Insight on the Inner City
When Work Disappears: The World of the New Urban Poor, by William Julius Wilson. New York: Knopf, 1996, 322 pages.
When Work Disappears: The World of the New Urban Poor provides an antidote to analysts and advocates of all political persuasions who think that the economic and social problems of the inner city have simple solutions. William Julius Wilson, recently arrived at Harvard University after a quarter-century at the University of Chicago, hypothesizes that the disappearance of employment opportunities in racially segregated high-poverty neighborhoods in our inner cities is at the core of a myriad of interrelated economic and social problems. Concentrated poverty and joblessness foster changes in attitudes and behaviors, which in turn make central cities less desirable places in which to live and contribute to the exodus of businesses and white and black middle-class residents.
Most important, the poor children who remain in today's ghetto receive an inferior education and grow up in an environment that is harmful to healthy child development and intellectual growth. These neighborhoods are characterized not only by high concentrations of poverty but by large numbers of single-parent families, antisocial behavior, social networks that do not extend beyond the confines of the ghetto, and a lack of informal social control over the behavior and activities of children and adults. Without a focused program of government intervention in schools and the labor market and the formation of city-suburban partnerships, this environment, according to Wilson, will contribute to higher levels of joblessness, violence, hopelessness, welfare dependency, and nonmarital childbearing in the next generation.
Causes of joblessness
When Work Disappears is not only a contribution to social science but also an attempt to reorder our national priorities. The policy issues that dominate the national agenda-a balanced budget, tax reduction for the "middle class," welfare reform, exhortations about family values-are not the ones Wilson believes are necessary to reverse the deteriorating neighborhood conditions and difficult lives of inner-city residents.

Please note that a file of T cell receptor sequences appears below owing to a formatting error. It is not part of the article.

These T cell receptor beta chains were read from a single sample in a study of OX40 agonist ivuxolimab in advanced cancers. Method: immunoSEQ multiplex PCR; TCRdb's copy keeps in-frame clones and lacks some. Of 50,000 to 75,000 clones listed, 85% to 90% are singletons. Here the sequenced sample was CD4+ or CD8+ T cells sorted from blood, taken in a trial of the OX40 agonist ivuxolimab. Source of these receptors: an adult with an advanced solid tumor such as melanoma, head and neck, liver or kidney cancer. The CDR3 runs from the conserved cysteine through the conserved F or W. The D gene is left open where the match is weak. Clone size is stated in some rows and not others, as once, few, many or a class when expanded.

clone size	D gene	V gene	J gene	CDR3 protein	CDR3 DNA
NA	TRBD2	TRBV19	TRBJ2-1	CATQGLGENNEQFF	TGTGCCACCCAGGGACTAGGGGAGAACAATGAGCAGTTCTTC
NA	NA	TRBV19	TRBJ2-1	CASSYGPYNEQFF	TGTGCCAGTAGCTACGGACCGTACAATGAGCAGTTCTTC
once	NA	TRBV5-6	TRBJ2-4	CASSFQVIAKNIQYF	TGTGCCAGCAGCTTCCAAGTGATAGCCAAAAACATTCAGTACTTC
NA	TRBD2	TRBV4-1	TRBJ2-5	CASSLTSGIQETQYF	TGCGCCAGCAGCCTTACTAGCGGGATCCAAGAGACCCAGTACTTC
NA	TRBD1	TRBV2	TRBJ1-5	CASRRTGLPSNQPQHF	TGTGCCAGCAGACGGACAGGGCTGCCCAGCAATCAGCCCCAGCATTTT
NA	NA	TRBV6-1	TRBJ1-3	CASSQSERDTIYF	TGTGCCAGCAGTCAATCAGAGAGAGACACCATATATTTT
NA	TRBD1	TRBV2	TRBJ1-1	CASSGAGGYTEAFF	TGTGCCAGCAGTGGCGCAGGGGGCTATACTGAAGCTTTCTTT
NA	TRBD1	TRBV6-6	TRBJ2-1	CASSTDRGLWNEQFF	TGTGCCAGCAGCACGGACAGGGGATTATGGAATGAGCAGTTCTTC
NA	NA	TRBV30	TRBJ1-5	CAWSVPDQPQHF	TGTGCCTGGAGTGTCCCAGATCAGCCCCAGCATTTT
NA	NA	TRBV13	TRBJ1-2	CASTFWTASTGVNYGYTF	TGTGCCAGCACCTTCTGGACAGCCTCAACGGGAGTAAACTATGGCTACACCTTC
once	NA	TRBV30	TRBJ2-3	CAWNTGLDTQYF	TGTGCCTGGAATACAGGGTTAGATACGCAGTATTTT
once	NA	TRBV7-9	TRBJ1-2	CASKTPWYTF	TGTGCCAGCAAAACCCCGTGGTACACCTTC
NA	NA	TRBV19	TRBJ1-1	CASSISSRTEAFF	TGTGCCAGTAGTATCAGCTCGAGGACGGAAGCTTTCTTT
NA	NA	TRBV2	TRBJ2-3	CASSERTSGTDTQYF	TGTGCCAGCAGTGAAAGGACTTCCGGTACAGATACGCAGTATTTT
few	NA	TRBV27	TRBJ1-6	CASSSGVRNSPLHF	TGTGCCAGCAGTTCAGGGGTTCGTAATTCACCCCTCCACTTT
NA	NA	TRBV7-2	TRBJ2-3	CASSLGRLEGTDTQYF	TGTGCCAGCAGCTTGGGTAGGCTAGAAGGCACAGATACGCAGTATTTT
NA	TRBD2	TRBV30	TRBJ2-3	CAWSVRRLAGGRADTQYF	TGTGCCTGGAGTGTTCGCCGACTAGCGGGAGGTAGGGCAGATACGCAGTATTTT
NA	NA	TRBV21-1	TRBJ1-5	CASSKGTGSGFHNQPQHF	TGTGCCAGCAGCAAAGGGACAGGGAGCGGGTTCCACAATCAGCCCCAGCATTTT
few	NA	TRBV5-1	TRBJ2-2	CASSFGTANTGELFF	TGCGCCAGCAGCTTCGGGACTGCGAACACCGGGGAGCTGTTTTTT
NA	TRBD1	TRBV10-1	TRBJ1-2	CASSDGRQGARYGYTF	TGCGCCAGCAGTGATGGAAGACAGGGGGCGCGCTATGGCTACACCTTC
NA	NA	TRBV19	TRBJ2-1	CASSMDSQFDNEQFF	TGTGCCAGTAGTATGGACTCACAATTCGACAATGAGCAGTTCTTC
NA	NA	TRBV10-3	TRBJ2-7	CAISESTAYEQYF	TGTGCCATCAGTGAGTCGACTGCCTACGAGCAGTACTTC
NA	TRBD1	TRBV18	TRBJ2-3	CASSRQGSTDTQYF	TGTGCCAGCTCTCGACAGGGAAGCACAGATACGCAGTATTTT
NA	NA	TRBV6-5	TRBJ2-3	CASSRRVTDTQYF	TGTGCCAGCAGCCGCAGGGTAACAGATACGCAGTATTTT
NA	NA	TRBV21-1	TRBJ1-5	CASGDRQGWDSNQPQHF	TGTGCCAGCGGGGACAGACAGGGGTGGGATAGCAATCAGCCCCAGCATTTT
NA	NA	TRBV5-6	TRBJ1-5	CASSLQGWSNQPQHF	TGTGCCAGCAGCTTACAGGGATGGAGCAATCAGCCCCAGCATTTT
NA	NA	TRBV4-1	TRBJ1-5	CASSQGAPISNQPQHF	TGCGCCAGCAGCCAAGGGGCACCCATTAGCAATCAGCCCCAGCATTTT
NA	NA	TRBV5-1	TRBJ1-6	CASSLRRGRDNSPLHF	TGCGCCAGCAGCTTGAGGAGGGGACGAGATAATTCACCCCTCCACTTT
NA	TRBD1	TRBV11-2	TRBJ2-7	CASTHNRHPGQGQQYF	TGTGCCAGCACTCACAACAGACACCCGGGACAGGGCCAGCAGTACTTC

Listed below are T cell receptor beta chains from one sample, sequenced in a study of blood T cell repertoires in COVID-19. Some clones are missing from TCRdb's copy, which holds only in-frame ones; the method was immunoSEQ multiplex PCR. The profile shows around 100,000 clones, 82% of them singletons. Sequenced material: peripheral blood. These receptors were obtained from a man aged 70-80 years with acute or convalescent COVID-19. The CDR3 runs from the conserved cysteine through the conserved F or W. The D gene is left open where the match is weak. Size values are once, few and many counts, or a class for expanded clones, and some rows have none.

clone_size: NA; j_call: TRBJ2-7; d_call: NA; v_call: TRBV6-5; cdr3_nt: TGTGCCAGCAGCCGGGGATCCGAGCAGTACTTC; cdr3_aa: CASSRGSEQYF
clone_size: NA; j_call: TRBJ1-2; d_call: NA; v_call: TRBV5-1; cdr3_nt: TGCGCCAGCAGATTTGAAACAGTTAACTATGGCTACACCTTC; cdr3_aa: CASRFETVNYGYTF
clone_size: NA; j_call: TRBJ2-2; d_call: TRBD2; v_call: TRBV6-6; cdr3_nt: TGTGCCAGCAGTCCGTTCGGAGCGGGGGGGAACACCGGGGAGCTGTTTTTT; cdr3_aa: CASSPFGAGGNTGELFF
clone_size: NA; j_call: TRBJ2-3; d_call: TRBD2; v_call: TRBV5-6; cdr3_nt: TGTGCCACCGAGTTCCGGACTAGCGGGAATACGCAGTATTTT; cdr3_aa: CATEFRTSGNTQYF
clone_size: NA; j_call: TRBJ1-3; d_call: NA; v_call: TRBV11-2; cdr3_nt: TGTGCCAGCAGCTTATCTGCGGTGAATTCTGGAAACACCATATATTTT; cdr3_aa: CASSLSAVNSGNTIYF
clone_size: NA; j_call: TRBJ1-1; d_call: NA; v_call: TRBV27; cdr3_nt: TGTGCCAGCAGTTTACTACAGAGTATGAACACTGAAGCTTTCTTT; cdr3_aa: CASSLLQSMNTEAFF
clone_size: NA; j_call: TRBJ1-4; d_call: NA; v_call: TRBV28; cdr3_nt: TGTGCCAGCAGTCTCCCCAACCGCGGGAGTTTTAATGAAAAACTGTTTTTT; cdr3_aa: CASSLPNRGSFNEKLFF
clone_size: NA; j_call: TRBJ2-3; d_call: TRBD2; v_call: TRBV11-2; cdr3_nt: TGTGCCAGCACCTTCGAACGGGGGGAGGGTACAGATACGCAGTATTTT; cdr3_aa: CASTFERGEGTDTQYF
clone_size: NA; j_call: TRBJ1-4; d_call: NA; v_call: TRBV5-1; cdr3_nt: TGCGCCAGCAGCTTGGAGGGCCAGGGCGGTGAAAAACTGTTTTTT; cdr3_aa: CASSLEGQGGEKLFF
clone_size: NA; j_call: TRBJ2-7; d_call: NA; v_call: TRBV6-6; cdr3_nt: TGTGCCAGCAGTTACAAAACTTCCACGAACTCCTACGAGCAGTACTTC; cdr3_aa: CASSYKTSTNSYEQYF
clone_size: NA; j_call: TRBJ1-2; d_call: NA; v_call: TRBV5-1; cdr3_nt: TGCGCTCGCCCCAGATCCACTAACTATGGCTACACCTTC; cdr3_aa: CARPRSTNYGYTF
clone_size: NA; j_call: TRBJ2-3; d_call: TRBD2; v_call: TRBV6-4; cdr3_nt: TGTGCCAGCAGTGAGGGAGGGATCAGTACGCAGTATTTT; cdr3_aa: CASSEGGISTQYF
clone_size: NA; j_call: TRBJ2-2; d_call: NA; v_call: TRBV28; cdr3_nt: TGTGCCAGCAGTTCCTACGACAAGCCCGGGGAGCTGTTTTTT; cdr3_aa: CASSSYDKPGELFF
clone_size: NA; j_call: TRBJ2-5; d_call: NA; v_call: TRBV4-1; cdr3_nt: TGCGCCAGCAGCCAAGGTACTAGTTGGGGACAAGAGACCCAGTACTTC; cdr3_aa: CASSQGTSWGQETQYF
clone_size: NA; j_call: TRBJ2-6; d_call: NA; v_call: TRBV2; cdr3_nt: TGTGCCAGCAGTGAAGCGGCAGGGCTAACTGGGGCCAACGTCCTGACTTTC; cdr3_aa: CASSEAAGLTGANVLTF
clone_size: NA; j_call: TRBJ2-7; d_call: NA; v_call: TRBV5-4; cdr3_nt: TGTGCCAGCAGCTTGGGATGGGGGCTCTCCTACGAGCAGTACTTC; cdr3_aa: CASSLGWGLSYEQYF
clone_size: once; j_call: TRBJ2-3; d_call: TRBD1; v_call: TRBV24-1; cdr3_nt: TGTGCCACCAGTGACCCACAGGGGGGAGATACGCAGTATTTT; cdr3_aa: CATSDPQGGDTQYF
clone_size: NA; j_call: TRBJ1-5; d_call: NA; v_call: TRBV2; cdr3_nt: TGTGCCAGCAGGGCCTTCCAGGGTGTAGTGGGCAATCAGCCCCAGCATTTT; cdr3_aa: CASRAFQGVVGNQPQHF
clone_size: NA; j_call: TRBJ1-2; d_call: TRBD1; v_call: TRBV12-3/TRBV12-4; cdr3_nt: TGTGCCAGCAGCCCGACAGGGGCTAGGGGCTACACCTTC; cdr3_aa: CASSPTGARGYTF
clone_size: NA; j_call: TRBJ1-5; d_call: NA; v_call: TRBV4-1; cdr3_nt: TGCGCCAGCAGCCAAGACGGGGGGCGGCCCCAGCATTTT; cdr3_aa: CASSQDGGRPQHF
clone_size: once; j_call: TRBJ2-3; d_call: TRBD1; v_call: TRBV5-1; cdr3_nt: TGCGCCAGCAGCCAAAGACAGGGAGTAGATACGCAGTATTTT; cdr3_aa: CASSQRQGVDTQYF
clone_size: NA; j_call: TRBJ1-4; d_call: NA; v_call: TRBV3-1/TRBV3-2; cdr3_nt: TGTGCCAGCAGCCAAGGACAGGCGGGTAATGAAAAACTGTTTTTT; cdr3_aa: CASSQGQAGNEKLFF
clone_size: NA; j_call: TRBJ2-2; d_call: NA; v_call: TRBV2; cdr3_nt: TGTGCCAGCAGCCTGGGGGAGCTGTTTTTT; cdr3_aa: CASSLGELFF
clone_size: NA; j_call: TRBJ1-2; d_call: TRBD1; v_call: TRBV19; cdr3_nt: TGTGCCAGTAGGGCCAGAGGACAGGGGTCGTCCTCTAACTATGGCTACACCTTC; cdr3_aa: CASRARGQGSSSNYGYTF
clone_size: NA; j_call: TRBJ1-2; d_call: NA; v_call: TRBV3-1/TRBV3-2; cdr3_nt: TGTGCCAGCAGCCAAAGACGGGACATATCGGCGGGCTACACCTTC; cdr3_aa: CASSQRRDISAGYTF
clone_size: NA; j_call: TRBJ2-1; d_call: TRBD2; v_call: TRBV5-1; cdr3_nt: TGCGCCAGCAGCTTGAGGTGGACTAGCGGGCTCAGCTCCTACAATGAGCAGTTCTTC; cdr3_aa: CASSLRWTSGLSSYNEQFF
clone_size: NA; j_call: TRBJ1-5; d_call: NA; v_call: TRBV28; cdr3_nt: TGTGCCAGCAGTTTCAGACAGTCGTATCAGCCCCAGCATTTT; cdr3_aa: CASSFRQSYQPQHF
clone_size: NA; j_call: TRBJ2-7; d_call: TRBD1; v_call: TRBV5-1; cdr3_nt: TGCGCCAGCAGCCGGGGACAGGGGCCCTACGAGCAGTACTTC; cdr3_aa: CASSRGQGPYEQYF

Over the past two decades, slow economic growth, rising inequalities, reductions in federal assistance for city governments and urban residents, technological changes that reduced employer demand for less skilled workers, and the movement of manufacturing away from central cities all contributed to the disappearance of work opportunities for the urban poor. The well-being of the poor, wherever they reside, has fallen relative to that of the rich and middle class; and living conditions in the inner city have become more precarious, even in metropolitan areas where employment has boomed.
For Wilson, the appropriate policy response to the many problems caused by the disappearance of work is the direct provision of employment opportunities. His logic is beyond reproach. Unfortunately, because "no new taxes" and "the era of big government is over" are our dominant political mantras, few politicians will be brave enough to adopt Wilson's vision of a war on the causes and consequences of joblessness. Indeed, President Clinton, in his 1997 State of the Union Address, called on private employers to hire welfare recipients and proposed expanded tax credits as an incentive for them to do so. But he studiously avoided any discussion of what would happen to recipients who want to work but whom employers do not want to hire. And he is hostile to the use of the government as an employer of last resort.